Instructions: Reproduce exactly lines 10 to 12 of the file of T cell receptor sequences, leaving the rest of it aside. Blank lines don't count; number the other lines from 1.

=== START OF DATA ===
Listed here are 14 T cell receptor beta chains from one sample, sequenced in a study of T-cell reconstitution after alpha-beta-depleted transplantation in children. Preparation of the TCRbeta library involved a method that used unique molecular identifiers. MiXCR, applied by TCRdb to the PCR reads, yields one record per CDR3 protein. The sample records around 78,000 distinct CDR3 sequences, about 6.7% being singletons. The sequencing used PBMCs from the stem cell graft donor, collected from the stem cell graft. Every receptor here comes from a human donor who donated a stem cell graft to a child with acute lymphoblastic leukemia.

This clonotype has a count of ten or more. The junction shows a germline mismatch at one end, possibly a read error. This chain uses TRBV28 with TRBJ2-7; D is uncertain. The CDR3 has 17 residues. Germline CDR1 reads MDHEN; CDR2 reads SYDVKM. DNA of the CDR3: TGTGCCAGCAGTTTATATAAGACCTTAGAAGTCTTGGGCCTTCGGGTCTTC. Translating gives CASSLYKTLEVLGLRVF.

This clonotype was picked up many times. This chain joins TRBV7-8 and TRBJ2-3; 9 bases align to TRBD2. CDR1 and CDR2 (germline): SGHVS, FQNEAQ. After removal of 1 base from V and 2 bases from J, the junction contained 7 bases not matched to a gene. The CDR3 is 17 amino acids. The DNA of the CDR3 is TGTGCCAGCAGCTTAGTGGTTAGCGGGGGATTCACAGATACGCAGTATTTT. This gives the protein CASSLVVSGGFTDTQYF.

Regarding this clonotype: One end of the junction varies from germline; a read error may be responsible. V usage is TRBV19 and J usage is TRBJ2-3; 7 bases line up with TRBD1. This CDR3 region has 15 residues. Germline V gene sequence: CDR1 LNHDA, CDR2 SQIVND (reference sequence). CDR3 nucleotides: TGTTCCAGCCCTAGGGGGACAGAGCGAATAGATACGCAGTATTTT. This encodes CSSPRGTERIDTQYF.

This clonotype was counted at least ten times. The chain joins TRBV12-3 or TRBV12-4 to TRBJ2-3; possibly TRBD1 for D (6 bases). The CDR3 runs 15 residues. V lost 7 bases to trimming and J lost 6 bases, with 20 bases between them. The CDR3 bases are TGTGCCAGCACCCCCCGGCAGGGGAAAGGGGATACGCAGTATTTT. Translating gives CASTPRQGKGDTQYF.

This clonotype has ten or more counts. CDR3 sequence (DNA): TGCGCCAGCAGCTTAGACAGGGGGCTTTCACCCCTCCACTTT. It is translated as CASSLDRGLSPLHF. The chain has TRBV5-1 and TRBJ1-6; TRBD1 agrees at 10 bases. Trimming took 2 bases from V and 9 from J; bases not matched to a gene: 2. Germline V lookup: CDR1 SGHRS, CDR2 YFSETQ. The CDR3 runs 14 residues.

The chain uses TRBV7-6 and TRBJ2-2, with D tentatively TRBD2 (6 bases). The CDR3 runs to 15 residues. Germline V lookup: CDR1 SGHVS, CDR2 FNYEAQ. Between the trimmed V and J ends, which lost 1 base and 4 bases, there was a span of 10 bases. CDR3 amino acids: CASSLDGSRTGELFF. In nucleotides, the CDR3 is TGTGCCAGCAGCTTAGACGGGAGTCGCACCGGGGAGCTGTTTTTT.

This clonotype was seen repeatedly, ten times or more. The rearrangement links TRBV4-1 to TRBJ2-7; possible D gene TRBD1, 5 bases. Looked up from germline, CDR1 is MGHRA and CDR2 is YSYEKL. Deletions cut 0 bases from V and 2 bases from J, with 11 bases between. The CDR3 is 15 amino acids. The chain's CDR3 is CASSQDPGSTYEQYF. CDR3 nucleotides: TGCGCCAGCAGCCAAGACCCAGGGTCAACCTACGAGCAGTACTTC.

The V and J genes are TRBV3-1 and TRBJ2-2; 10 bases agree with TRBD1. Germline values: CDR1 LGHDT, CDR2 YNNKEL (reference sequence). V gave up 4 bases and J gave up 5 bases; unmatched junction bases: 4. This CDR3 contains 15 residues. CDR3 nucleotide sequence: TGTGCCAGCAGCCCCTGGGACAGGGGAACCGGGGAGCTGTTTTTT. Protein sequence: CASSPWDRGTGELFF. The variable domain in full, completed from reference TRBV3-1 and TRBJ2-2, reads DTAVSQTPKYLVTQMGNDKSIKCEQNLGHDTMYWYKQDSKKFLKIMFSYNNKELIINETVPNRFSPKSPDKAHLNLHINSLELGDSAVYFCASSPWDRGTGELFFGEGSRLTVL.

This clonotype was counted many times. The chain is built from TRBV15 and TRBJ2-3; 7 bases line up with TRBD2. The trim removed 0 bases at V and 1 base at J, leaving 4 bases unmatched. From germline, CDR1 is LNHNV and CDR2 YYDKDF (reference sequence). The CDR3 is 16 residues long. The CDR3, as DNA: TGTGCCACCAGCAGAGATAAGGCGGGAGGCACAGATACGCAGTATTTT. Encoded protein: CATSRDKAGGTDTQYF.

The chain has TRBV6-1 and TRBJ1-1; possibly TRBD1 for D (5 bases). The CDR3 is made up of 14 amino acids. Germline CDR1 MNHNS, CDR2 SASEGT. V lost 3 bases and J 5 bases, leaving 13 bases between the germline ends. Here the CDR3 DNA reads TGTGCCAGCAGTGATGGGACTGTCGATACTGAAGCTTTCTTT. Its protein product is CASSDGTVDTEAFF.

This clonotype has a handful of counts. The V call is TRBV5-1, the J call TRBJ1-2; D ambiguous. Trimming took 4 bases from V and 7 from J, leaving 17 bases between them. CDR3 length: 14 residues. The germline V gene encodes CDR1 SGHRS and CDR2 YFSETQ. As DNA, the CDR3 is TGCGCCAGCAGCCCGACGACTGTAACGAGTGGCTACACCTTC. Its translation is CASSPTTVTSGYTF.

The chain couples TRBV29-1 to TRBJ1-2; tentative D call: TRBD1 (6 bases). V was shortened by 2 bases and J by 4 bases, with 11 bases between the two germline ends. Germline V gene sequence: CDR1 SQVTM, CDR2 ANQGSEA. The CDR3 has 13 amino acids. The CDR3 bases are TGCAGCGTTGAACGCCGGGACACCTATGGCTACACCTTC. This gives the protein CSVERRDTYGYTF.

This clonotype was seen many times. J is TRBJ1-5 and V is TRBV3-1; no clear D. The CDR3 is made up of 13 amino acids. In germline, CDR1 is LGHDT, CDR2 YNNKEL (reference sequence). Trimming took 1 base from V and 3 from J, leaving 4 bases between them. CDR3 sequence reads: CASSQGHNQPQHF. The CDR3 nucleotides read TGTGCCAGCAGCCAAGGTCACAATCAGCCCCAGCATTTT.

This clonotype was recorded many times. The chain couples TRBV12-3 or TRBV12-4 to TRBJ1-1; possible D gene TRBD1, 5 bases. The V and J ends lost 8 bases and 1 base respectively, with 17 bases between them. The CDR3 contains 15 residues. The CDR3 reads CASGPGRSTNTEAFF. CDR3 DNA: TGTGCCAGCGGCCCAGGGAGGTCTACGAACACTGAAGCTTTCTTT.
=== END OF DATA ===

This clonotype was counted many times. The chain is built from TRBV15 and TRBJ2-3; 7 bases line up with TRBD2. The trim removed 0 bases at V and 1 base at J, leaving 4 bases unmatched. From germline, CDR1 is LNHNV and CDR2 YYDKDF (reference sequence). The CDR3 is 16 residues long. The CDR3, as DNA: TGTGCCACCAGCAGAGATAAGGCGGGAGGCACAGATACGCAGTATTTT. Encoded protein: CATSRDKAGGTDTQYF.

The chain has TRBV6-1 and TRBJ1-1; possibly TRBD1 for D (5 bases). The CDR3 is made up of 14 amino acids. Germline CDR1 MNHNS, CDR2 SASEGT. V lost 3 bases and J 5 bases, leaving 13 bases between the germline ends. Here the CDR3 DNA reads TGTGCCAGCAGTGATGGGACTGTCGATACTGAAGCTTTCTTT. Its protein product is CASSDGTVDTEAFF.

This clonotype has a handful of counts. The V call is TRBV5-1, the J call TRBJ1-2; D ambiguous. Trimming took 4 bases from V and 7 from J, leaving 17 bases between them. CDR3 length: 14 residues. The germline V gene encodes CDR1 SGHRS and CDR2 YFSETQ. As DNA, the CDR3 is TGCGCCAGCAGCCCGACGACTGTAACGAGTGGCTACACCTTC. Its translation is CASSPTTVTSGYTF.